IPE RE Awards: Sustainability data urgently needed to make progress
More information on energy efficiency and the environmental impact of real estate investments is urgently needed if the industry is to move forward in reducing carbon emissions, according to a panel of investors at the IPE Real Estate Conference & Awards.
Speaking at the Milan event, David Ironside, chief investment officer for continental Europe at LaSalle Investment Management, emphasised how important it was to gather such data to create stronger environmental performance in the future.
“We have been signing a lot of green leases with tenants where we’ve been requesting that they give us their energy details,” he said.
Ironside said regulation played a key part in allowing energy data on real estate to be collected. “What we’ve seen is that legislation has been the lever that has given us more data,” he said.
“In France, where the tenants are obliged to give the data, we do get a lot more data and in Germany the response rate to green leases has been very poor because there’s no obligation to do that.”
During a panel debate, Abigail Dean, head of sustainability at TH Real Estate, said that, as a global investor, identifying which buildings were actually sustainable was one of the most significant challenges.
“We have the likes of BREEAM and LEED specification, but ultimately they don’t actually tell you how operationally efficient a building is,” she said.
Without that knowledge, it is very difficult for value to be assessed, she said.
If Australia’s system of ratings based specifically on energy-efficiency performance were to be introduced in Europe, she said this would go a long way to establishing a clear link between rental value and operational energy performance.
Asked if she thought it would be worthwhile for the industry to push for the creation of this type of measure, Dean said: “Absolutely, and that would be my call to arms.”
Martin Brühl, CIO at Union Investment Real Estate, favoured bottom-up self-regulation as opposed to top-down imposed regulation.
“From the experience I think we all share from the GFC, regulators sometimes get involved and overdo it, and they swing the pendulum far too far in the opposite direction,” he said.
Brühl said his firm had analysed its €35bn real estate portfolio with regard to stranding risk — unforeseeable devaluation of assets which he said could happen to some assets because of environmental regulation.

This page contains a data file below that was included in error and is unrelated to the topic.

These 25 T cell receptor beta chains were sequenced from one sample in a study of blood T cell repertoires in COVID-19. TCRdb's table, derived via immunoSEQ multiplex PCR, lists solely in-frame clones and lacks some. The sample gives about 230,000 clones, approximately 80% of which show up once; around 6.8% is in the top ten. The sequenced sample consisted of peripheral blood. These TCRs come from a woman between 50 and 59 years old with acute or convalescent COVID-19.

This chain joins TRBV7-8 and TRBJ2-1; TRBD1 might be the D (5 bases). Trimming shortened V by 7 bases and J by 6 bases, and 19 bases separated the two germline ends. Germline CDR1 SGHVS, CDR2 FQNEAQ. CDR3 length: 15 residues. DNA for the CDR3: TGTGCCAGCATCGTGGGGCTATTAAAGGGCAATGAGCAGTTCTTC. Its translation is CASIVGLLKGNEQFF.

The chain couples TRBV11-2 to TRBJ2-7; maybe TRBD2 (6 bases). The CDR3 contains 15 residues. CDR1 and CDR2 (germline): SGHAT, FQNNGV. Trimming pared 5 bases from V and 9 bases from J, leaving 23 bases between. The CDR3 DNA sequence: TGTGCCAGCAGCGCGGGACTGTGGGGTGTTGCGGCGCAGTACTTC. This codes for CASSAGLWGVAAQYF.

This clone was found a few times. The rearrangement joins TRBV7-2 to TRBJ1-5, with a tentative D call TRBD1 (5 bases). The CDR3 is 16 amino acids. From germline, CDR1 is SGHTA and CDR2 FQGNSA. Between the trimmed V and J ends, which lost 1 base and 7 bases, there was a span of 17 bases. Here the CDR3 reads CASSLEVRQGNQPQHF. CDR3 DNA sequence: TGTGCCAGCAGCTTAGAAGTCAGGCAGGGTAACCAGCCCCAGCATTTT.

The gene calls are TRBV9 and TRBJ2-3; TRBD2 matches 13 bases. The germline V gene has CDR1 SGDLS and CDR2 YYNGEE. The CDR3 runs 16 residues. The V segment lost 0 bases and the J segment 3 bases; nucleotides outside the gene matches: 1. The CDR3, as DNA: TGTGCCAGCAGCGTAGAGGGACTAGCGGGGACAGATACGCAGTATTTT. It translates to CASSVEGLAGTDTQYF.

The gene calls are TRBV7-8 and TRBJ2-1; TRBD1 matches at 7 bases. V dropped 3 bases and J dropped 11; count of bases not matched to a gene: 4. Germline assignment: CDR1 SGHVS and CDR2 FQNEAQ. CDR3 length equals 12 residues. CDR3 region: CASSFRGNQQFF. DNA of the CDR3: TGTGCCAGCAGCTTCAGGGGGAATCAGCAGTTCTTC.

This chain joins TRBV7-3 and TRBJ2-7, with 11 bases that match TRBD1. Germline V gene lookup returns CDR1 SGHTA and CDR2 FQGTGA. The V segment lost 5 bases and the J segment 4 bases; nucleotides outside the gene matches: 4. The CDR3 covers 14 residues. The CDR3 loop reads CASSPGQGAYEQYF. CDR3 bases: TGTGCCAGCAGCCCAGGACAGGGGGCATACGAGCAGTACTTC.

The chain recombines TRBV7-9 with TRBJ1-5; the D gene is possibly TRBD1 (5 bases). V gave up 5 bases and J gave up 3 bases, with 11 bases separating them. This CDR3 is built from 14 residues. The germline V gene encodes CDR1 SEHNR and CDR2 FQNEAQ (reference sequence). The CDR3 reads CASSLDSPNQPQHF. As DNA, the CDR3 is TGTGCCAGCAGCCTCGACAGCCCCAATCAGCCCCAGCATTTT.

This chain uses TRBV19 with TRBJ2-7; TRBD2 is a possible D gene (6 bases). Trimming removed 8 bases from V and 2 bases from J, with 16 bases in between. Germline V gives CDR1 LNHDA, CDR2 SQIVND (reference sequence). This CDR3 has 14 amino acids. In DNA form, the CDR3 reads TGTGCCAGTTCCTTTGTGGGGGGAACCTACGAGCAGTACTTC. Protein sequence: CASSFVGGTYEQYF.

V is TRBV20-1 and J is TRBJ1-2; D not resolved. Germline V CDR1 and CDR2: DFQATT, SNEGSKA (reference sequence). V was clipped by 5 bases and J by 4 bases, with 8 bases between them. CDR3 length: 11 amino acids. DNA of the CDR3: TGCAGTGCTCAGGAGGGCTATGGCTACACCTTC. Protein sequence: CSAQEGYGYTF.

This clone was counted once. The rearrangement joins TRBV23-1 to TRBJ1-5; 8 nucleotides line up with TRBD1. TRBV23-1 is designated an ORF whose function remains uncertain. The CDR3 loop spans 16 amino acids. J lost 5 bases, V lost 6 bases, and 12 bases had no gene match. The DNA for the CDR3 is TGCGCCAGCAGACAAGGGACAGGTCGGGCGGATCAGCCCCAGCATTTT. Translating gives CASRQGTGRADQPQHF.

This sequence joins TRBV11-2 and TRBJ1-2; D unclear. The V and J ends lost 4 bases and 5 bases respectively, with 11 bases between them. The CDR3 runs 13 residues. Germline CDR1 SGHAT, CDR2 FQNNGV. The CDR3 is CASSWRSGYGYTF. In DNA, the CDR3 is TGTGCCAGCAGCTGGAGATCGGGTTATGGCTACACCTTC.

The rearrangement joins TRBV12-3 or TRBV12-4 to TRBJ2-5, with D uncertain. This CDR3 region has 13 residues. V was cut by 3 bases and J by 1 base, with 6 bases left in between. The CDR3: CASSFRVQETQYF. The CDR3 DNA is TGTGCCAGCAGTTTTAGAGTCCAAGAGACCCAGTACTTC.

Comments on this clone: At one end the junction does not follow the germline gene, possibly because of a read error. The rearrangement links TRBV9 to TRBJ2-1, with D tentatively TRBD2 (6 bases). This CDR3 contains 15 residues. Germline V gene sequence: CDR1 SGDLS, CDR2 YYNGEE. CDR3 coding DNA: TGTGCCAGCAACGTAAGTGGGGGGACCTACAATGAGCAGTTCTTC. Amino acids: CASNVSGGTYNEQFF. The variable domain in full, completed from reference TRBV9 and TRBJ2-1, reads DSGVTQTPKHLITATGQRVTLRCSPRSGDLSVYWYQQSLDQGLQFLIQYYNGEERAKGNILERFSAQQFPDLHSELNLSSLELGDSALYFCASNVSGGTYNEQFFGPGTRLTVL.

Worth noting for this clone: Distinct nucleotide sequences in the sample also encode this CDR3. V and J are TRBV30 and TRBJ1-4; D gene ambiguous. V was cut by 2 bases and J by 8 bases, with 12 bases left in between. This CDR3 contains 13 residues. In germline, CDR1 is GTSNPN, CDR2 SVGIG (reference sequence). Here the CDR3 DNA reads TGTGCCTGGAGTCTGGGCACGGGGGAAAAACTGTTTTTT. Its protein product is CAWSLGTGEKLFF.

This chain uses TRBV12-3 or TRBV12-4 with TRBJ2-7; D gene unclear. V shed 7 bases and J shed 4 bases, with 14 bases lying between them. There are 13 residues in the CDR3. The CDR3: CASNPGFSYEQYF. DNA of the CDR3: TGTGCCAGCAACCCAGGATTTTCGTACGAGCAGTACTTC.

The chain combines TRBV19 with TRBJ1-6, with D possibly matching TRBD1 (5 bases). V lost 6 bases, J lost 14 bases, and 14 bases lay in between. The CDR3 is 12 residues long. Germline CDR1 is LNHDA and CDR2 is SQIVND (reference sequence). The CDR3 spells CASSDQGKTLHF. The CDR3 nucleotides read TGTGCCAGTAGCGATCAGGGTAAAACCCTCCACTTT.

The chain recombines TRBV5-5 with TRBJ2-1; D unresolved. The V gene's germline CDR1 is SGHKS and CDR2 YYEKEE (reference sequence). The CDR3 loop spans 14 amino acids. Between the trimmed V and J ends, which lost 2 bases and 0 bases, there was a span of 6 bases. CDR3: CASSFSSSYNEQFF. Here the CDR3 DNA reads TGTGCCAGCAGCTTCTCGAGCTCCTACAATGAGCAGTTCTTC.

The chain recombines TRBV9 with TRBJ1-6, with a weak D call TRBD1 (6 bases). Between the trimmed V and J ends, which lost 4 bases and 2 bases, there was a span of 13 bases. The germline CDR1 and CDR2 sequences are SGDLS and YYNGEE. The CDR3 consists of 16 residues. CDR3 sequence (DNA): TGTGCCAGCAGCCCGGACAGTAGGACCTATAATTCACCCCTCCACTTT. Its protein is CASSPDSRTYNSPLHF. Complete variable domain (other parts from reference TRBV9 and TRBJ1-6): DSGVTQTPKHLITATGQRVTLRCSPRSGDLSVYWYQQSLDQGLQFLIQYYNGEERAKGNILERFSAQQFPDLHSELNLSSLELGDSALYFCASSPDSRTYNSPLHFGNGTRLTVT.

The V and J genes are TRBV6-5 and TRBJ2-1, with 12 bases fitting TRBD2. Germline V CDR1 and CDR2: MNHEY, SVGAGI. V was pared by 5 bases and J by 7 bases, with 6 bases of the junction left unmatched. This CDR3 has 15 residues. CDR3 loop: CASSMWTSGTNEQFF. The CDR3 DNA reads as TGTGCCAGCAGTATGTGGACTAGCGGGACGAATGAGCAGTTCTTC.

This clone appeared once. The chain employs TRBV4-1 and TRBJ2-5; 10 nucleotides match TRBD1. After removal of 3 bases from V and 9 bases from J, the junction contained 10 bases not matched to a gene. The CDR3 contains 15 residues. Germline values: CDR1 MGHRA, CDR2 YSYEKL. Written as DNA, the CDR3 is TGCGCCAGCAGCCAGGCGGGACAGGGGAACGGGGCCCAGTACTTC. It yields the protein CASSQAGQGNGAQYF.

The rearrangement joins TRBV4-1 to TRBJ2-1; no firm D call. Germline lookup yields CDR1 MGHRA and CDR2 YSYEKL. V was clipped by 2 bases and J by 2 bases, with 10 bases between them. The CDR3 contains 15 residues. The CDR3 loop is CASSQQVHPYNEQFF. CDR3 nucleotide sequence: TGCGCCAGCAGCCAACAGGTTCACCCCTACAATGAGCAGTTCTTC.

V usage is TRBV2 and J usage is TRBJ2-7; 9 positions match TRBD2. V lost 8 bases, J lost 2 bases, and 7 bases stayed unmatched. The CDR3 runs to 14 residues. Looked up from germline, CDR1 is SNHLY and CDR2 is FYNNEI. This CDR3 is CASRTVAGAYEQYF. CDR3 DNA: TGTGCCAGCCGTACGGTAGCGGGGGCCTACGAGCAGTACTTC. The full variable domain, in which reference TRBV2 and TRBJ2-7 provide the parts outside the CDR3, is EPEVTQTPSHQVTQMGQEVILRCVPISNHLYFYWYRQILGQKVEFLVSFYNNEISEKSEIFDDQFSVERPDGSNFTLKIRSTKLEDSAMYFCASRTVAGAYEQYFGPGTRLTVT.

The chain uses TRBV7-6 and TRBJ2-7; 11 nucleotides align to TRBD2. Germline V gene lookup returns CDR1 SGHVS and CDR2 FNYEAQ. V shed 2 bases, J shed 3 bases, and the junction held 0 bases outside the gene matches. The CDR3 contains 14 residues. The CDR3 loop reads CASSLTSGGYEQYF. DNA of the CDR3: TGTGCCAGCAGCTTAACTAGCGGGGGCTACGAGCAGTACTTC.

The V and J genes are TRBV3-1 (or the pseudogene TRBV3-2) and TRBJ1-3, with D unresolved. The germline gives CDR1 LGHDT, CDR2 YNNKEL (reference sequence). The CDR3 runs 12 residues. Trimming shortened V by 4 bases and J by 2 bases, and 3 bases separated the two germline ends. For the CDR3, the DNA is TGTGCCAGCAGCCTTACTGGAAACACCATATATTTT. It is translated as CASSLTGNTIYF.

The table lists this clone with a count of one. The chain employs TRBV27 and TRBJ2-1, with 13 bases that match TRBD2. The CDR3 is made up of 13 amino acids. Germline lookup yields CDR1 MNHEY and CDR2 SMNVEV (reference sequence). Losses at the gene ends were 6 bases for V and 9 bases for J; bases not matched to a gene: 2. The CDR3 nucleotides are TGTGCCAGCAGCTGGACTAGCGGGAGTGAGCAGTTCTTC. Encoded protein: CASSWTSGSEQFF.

“We have built this into the investment strategy when it comes to buying new assets into the portfolio but also when it came to the sales programme,” he said.
Mathieu Elshout, senior director, private real estate at PGGM, said the Dutch pension fund manager was in the process of trying to understand the environmental impact of all its assets, including its property investments, and more data was needed.
“What we also are working on is mapping our full real estate portfolio which is more or less €20bn global, so we need data from every asset we have exposure to,” he said.
Brühl said the valuation profession was working on integrating climate-related risks into the valuation process, but that such efforts had not yet reached their goal.
“There’s progress, but its sluggish and its sometimes frustrating as an end user.” he said.
Roxana Isaiu, director ESG and real estate at GRESB, said: “I think the crux of that issue is the need for more data and better data in general.”
Ironside said that LaSalle estimates that buildings with strong “green credentials” could add a premium of up to 12-14% to their value, Ironside said.
“We’ve certainly seen that they lease well, so improved occupancy levels are something that we do believe in,” he said.
In addition, assets with good environmental qualities were more liquid, he told the conference in an address. “Generally, they are better buildings, so there should be less obsolescence because they are planned for the future,” Ironside said.
Breaking down the added value that green buildings could potentially have compared to less environmentally friendly real estate assets, Ironside said improved occupancy levels could result in 10bps of yield compression, and greater liquidity could lead to a similar result.
Reduction in obsolesce could give 15bps of yield compression, increased leveraging opportunities could give 20bps and better quality tenants resulting in 10bps of yield compression, he said.